Lamar Keys, former KFTC chair and leader, passes away | Kentuckians For The Commonwealth

Lamar Keys, former KFTC chair and leader, passes away

Lamar Keys, KFTC’s chairperson from 2000 to 2002, passed away earlier this week after a bout with cancer. He was only 61 and is survived by Darlene, his wife, and two grown children.

At the time, Lamar represented a growing KFTC presence in western Kentucky. He was a leader in the newly formed Union County chapter, and an active church and civic leader in Morganfield.

“He was one of our champions – in KFTC and at church, too,” remembered Pat Pendleton, also a KFTC chapter leader. “He did quite a bit here in Union County, and brought a lot of youth into KFTC.”

Pendleton remembered many occasions when she, Lamar and other KFTC members from western Kentucky would travel “across the state and out of state” for KFTC events, lobbying in Frankfort and exchanges with ally groups in other states. “He would always do the driving,” she recalled. “Nashville, North Carolina, Mississippi and across the state of Kentucky.”

With KFTC support, the Union County chapter defeated plans by a Canadian company to build a PCB recycling plant in predominantly African American neighborhood in Morganfield. Residents had not been told anything about the plant.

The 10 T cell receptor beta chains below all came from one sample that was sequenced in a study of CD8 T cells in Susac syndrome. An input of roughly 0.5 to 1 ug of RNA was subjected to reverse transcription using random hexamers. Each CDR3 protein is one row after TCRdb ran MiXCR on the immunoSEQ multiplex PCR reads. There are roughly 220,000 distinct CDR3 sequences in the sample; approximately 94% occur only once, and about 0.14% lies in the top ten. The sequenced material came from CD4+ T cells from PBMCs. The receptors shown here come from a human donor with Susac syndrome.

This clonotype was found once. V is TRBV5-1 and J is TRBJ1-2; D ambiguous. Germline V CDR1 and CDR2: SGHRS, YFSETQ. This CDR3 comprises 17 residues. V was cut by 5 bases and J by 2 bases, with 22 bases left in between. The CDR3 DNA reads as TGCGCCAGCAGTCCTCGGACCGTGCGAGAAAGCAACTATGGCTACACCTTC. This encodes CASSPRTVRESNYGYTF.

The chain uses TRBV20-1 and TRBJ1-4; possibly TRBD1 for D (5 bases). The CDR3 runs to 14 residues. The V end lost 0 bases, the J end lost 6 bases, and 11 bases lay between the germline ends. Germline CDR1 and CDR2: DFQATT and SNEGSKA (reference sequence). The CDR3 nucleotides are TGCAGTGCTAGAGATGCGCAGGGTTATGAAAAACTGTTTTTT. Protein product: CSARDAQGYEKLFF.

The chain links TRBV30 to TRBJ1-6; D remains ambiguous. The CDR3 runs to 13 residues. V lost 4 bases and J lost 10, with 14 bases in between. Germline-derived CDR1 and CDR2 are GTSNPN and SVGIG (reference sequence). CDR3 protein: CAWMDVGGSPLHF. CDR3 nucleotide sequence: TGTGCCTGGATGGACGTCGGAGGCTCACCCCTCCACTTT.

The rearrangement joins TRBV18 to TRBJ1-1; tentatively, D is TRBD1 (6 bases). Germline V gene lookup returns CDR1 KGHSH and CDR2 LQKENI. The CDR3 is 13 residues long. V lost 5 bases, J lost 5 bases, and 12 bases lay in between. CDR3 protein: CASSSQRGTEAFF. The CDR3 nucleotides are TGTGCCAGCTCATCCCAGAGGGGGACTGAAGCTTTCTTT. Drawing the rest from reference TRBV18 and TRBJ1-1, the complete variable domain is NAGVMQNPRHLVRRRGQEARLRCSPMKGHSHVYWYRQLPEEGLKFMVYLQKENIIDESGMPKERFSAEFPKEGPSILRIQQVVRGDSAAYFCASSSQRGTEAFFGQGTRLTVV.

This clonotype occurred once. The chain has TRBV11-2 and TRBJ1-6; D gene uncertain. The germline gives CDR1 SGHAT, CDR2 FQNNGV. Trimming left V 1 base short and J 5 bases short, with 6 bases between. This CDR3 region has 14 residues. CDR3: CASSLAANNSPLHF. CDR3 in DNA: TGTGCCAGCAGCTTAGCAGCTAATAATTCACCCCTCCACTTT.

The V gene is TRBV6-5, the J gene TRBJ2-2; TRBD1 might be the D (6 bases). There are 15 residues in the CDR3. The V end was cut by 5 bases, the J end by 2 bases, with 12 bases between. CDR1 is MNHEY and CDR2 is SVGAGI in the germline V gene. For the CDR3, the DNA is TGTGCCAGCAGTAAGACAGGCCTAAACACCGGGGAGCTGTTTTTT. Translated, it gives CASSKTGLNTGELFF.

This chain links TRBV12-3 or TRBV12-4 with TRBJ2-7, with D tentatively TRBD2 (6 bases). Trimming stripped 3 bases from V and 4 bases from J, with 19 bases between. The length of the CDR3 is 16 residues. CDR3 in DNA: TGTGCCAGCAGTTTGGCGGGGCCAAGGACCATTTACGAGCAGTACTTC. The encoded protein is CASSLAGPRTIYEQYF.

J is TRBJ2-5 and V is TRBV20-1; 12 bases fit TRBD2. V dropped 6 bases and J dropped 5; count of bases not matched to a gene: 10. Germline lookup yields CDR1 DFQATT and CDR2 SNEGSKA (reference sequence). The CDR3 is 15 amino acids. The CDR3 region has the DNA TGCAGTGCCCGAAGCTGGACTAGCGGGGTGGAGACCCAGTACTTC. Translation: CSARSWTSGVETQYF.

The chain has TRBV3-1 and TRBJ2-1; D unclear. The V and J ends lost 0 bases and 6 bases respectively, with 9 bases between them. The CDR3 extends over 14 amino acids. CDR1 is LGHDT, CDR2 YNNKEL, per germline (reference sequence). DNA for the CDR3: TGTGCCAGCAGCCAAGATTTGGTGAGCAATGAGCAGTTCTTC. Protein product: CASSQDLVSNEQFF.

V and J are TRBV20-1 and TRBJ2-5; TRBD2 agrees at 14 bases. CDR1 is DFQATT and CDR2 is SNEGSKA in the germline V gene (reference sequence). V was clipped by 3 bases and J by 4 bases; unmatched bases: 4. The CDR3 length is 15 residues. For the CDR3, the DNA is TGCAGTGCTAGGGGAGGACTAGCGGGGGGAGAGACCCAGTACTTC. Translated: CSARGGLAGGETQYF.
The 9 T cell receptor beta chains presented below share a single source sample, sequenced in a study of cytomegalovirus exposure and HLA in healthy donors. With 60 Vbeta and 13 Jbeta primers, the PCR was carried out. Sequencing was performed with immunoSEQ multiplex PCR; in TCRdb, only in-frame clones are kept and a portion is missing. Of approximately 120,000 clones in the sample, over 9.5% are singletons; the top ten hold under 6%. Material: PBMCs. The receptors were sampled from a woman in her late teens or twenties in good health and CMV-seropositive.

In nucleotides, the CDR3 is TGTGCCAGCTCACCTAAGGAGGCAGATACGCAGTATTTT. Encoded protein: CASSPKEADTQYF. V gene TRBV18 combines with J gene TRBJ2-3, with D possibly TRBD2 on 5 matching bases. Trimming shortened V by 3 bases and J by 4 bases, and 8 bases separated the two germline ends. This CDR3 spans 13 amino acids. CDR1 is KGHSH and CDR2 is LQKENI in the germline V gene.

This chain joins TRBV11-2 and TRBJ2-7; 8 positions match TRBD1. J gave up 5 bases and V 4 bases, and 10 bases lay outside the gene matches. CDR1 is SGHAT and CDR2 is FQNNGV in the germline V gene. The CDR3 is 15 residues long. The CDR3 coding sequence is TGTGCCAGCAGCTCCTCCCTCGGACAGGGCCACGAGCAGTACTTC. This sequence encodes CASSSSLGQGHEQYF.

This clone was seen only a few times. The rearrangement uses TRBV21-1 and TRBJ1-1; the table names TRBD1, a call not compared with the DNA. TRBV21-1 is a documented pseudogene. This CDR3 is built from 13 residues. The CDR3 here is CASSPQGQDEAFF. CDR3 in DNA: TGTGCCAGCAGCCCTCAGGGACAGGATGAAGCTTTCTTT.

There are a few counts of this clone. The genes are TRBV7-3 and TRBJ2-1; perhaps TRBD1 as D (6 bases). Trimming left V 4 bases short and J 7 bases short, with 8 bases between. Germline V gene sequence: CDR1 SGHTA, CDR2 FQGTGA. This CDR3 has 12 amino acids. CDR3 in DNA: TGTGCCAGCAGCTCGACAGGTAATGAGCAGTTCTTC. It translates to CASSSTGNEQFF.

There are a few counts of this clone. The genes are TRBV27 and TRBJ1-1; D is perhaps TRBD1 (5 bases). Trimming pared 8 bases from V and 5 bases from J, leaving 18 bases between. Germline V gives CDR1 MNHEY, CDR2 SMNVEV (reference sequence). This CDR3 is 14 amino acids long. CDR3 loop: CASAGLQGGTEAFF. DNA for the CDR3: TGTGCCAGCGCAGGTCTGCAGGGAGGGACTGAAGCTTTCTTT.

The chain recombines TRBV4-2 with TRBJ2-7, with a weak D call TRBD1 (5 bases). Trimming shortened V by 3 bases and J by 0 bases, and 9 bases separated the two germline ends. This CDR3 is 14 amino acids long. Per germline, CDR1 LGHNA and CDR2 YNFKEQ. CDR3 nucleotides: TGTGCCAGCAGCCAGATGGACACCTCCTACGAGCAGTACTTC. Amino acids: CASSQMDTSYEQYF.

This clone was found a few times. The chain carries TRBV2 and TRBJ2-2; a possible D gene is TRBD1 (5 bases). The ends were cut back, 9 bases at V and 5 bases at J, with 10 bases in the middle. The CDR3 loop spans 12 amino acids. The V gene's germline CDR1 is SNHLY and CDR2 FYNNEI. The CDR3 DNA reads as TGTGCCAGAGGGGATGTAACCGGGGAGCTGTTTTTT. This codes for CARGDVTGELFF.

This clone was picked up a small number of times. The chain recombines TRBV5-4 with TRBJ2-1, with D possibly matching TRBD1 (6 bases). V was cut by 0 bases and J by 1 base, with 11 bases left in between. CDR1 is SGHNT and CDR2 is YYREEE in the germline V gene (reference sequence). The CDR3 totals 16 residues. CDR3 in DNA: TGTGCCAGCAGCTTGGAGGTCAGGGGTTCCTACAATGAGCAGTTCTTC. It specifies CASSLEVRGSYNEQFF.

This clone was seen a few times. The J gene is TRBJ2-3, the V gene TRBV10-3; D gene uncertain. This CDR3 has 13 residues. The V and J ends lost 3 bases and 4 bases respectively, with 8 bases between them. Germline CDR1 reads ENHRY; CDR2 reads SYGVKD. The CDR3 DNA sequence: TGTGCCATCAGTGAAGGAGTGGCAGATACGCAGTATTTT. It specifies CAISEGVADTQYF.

“The biggest thing was keeping that plant out of Union County,” said Pendleton. “We went to the fiscal court and they were all for it and didn’t pay us any attention.”

Keys and chapter members focused on winning the support of state officials. “We defeated them by going to Frankfort to the hazardous waste division and getting a permit that they had filed and proving that their permit was not true,” Keys recalled in an interview in 2011.

“A little group of people turned away this large corporation. The county was doing everything for the company until the community found out what it was,” said Teri Blanton, who led a delegation of KFTC members to support the Union County efforts. “Educating the community made all the difference.”

Blanton, who succeeded Keys as KFTC chairperson, remembered Lamar’s leadership style and presence. “He was such a good guy; he was good inside and out. I saw Lamar as a blessing to the youth. He brought calm and serenity and love wherever he was at. He was a great leader. It was always a pleasure to work with him.”

After the PCB plant victory, Lamar focused on opening a youth center in Morganfield and later worked for the Union County public schools.

“KFTC has taught me a lot. They broadened my way of thinking and the way I see things over the past years,” Lamar said in the 2011 interview. “Some of the things that we worked on, like dismantling racism, it was helpful. Sometimes our government plays that race card against certain people to keep them apart and as long as we are fighting each other we can’t stand together.

“Being the chairperson opened up a lot of doors and opportunities for me. We accomplished a whole lot because I knew that I had a team behind me that would back me up. It was a good experience.”

Funeral services will be 1 p.m. on Tuesday (May 19) at Carr's Chapel Missionary Baptist Church in Morganfield. Visitation will be 5-8 p.m. Monday and 11 a.m. – 1 p.m. Tuesday at the church. His obituary and online condolences can be found HERE.